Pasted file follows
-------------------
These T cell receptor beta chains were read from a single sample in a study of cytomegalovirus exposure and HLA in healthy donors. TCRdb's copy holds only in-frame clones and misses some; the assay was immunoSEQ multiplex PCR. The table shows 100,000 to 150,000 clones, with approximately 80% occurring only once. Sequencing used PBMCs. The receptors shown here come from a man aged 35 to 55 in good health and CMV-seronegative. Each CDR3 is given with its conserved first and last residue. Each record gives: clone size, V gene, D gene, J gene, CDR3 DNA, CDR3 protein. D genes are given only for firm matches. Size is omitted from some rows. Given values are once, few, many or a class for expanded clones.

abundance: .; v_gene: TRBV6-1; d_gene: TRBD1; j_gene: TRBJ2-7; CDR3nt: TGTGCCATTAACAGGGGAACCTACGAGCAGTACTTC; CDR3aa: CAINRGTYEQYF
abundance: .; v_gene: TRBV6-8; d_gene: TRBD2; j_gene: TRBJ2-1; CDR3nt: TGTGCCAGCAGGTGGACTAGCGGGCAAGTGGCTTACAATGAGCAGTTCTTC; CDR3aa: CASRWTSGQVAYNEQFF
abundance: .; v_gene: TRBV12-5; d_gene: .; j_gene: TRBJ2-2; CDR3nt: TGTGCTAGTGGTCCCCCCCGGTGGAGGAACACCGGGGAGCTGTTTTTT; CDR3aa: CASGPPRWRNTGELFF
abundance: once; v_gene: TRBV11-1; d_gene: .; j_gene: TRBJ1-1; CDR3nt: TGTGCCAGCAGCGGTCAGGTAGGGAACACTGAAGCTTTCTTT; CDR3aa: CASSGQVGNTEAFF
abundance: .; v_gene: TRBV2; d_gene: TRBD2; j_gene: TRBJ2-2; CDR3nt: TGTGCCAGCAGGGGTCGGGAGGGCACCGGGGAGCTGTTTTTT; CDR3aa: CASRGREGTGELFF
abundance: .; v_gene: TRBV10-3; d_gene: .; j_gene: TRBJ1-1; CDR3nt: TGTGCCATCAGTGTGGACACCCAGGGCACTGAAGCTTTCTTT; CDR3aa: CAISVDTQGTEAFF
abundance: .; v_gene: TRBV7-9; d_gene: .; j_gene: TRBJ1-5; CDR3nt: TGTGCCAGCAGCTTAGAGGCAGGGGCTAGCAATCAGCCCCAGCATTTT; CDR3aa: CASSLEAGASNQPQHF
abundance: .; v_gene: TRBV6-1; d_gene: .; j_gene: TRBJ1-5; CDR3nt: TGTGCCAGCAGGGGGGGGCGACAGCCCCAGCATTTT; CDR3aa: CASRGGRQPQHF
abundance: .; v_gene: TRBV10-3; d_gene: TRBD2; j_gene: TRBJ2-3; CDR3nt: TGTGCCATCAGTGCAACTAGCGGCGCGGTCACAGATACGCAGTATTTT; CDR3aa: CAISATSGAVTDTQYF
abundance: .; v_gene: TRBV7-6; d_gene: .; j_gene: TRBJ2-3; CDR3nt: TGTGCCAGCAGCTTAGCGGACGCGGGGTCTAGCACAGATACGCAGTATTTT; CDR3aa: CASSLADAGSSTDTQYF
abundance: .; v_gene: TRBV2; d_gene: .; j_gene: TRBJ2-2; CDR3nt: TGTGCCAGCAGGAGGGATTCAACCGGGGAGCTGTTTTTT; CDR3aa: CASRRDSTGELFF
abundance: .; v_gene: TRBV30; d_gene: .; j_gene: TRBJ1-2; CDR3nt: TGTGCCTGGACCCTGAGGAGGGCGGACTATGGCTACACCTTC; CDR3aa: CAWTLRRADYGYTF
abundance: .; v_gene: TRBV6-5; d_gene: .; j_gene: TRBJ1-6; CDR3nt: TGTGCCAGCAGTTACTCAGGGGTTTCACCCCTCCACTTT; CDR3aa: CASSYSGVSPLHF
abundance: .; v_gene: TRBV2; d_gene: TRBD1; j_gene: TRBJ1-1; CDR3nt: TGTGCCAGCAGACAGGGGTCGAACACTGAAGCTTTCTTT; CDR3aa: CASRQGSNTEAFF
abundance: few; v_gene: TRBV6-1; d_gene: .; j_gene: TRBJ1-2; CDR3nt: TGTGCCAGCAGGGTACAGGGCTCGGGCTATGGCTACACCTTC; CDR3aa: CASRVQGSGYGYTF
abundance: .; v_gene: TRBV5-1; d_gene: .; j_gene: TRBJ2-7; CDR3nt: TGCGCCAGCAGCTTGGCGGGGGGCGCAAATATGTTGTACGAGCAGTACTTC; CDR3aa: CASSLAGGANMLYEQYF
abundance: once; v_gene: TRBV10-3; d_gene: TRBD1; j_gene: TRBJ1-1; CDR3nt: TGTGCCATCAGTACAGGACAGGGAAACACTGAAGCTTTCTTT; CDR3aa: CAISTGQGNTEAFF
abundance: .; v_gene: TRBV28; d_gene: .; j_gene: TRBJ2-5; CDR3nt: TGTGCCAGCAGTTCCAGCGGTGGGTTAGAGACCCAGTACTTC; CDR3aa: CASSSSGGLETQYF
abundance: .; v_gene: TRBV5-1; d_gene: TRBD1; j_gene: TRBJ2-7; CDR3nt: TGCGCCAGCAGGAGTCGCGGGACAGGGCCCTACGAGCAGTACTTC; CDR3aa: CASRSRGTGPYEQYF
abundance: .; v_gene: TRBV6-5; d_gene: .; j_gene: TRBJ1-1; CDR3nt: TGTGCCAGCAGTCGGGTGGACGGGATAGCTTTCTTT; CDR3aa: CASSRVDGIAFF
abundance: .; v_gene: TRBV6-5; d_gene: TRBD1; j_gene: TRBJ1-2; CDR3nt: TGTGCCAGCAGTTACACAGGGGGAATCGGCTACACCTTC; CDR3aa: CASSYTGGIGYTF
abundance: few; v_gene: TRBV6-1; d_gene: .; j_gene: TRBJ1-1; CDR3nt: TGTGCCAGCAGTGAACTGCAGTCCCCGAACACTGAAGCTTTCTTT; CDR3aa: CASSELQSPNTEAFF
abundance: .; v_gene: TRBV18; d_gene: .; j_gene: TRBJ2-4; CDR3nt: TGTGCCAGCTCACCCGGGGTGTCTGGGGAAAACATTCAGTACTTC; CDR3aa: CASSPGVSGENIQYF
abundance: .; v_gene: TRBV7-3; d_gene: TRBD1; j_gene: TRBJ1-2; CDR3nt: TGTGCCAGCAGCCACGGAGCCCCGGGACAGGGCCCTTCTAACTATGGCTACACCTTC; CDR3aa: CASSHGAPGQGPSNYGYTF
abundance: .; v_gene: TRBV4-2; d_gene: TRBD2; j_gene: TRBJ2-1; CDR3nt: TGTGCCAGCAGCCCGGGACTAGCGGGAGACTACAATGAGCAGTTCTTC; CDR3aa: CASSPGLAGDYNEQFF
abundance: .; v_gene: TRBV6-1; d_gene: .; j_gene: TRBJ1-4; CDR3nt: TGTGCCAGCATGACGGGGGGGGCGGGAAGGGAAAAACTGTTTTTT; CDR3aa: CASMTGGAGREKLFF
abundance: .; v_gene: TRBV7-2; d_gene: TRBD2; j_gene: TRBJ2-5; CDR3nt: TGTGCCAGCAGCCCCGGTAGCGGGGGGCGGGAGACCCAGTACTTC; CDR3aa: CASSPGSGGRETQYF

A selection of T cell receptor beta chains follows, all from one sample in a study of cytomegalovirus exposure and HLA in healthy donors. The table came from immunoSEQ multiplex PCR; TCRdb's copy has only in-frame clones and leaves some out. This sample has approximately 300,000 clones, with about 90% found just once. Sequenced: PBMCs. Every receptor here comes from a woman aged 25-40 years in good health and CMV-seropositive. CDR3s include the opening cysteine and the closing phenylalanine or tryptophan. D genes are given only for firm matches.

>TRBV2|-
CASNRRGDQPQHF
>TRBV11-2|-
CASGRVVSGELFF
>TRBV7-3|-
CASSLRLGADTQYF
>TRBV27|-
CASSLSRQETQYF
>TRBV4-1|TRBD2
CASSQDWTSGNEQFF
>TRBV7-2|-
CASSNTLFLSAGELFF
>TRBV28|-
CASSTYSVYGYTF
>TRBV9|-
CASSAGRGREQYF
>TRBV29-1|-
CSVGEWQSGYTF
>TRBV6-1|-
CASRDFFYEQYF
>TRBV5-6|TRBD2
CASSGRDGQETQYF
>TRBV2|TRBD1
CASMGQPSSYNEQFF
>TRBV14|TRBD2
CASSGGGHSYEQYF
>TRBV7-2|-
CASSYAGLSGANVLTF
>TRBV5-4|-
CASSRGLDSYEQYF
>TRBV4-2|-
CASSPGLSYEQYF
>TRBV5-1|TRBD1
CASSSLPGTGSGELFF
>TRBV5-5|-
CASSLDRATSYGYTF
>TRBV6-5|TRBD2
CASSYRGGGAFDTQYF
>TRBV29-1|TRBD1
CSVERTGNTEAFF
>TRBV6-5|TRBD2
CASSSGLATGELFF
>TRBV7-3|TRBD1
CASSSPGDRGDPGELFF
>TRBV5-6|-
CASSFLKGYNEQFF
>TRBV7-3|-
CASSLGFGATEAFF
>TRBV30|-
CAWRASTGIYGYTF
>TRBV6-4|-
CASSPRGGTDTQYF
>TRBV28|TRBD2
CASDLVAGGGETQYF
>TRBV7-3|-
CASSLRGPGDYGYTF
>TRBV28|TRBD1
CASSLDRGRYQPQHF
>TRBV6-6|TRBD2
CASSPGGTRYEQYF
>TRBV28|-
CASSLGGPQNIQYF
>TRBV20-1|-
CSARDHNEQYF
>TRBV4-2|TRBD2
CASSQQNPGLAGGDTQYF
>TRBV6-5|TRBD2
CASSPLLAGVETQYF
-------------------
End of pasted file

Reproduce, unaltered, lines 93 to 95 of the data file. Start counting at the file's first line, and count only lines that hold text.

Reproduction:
CSARDHNEQYF
>TRBV4-2|TRBD2
CASSQQNPGLAGGDTQYF